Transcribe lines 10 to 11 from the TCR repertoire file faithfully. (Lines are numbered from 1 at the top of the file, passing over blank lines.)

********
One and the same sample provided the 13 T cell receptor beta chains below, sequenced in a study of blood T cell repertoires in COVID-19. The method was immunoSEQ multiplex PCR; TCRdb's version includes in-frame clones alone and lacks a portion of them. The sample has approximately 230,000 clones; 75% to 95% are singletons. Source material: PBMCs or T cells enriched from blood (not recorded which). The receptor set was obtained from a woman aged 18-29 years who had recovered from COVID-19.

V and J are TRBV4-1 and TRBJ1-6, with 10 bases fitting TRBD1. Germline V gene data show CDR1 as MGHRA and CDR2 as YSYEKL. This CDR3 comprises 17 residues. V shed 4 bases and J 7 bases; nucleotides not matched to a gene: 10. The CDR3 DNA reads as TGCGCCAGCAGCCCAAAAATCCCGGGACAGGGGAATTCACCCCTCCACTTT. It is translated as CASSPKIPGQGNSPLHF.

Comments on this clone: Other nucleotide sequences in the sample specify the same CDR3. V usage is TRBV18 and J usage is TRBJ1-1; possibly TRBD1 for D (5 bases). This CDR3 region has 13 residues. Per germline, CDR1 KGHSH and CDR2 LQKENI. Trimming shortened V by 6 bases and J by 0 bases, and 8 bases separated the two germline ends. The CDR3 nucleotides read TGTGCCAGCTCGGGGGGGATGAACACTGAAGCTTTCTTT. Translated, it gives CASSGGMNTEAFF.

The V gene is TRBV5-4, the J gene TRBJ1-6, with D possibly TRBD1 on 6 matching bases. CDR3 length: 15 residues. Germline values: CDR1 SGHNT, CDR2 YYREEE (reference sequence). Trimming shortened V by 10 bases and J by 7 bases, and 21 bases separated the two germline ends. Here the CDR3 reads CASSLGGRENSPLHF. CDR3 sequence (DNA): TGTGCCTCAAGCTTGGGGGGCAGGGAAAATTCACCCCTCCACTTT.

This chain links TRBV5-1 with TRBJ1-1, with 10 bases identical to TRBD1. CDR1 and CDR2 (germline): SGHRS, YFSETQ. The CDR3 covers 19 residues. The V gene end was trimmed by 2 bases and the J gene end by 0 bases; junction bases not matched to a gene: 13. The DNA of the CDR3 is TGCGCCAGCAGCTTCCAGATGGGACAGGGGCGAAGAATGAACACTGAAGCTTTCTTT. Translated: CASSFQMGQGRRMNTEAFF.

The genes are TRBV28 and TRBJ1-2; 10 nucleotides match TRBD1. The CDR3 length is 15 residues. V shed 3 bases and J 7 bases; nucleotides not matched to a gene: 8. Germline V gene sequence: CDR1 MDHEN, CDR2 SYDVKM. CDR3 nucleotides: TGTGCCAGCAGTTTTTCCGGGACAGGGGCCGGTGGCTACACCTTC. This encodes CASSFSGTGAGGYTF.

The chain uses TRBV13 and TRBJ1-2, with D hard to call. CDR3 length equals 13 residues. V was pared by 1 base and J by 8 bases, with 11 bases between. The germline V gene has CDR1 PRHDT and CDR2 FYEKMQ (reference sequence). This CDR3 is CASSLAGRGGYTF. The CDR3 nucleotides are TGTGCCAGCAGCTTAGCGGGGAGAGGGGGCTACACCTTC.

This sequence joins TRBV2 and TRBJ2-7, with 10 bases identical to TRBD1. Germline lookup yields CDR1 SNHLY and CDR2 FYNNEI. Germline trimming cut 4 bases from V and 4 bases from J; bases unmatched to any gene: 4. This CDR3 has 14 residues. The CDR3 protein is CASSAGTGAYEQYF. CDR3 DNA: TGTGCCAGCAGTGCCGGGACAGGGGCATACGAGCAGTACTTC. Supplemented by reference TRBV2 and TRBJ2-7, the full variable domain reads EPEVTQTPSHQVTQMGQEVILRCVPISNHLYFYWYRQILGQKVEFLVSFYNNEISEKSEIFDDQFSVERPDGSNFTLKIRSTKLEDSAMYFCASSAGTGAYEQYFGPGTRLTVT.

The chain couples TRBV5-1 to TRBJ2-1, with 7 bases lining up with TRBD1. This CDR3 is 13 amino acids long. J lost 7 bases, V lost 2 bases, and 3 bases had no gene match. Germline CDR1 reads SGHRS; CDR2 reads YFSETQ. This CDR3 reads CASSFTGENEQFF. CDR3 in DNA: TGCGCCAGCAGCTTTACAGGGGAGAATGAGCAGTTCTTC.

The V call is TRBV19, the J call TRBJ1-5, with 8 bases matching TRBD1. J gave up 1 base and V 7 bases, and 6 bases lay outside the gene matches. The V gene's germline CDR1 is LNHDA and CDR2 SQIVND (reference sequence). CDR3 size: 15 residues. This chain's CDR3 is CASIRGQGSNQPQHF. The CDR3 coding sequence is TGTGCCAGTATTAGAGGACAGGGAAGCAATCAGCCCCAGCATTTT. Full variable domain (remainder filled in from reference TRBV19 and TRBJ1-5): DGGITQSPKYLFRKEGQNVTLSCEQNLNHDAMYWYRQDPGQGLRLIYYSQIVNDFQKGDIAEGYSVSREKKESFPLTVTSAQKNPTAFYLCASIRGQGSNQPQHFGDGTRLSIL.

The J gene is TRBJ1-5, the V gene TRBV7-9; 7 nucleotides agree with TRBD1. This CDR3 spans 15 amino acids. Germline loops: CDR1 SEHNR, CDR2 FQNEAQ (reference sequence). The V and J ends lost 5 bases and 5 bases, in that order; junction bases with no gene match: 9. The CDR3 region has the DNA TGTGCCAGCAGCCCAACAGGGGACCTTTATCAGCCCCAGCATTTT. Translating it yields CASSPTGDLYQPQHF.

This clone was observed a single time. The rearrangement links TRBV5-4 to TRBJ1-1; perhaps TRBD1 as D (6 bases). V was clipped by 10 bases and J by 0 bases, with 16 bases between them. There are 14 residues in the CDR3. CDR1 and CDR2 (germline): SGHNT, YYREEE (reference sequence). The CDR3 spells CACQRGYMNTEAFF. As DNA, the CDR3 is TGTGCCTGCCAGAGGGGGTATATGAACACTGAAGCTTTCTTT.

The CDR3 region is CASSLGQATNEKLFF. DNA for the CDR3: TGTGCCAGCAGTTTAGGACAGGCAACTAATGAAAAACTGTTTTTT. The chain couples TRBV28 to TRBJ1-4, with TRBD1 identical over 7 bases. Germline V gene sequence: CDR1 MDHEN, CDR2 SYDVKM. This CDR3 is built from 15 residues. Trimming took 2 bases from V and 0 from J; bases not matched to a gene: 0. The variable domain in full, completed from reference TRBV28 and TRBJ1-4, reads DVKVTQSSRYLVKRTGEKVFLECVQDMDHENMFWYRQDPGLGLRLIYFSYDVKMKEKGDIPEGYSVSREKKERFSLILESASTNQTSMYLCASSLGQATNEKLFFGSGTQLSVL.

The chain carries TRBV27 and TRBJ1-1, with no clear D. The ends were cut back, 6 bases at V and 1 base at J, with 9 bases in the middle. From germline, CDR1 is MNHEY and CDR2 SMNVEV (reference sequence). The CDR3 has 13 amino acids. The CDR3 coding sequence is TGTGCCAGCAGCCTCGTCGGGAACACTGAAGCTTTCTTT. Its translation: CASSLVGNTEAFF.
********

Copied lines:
The V call is TRBV19, the J call TRBJ1-5, with 8 bases matching TRBD1. J gave up 1 base and V 7 bases, and 6 bases lay outside the gene matches. The V gene's germline CDR1 is LNHDA and CDR2 SQIVND (reference sequence). CDR3 size: 15 residues. This chain's CDR3 is CASIRGQGSNQPQHF. The CDR3 coding sequence is TGTGCCAGTATTAGAGGACAGGGAAGCAATCAGCCCCAGCATTTT. Full variable domain (remainder filled in from reference TRBV19 and TRBJ1-5): DGGITQSPKYLFRKEGQNVTLSCEQNLNHDAMYWYRQDPGQGLRLIYYSQIVNDFQKGDIAEGYSVSREKKESFPLTVTSAQKNPTAFYLCASIRGQGSNQPQHFGDGTRLSIL.

The J gene is TRBJ1-5, the V gene TRBV7-9; 7 nucleotides agree with TRBD1. This CDR3 spans 15 amino acids. Germline loops: CDR1 SEHNR, CDR2 FQNEAQ (reference sequence). The V and J ends lost 5 bases and 5 bases, in that order; junction bases with no gene match: 9. The CDR3 region has the DNA TGTGCCAGCAGCCCAACAGGGGACCTTTATCAGCCCCAGCATTTT. Translating it yields CASSPTGDLYQPQHF.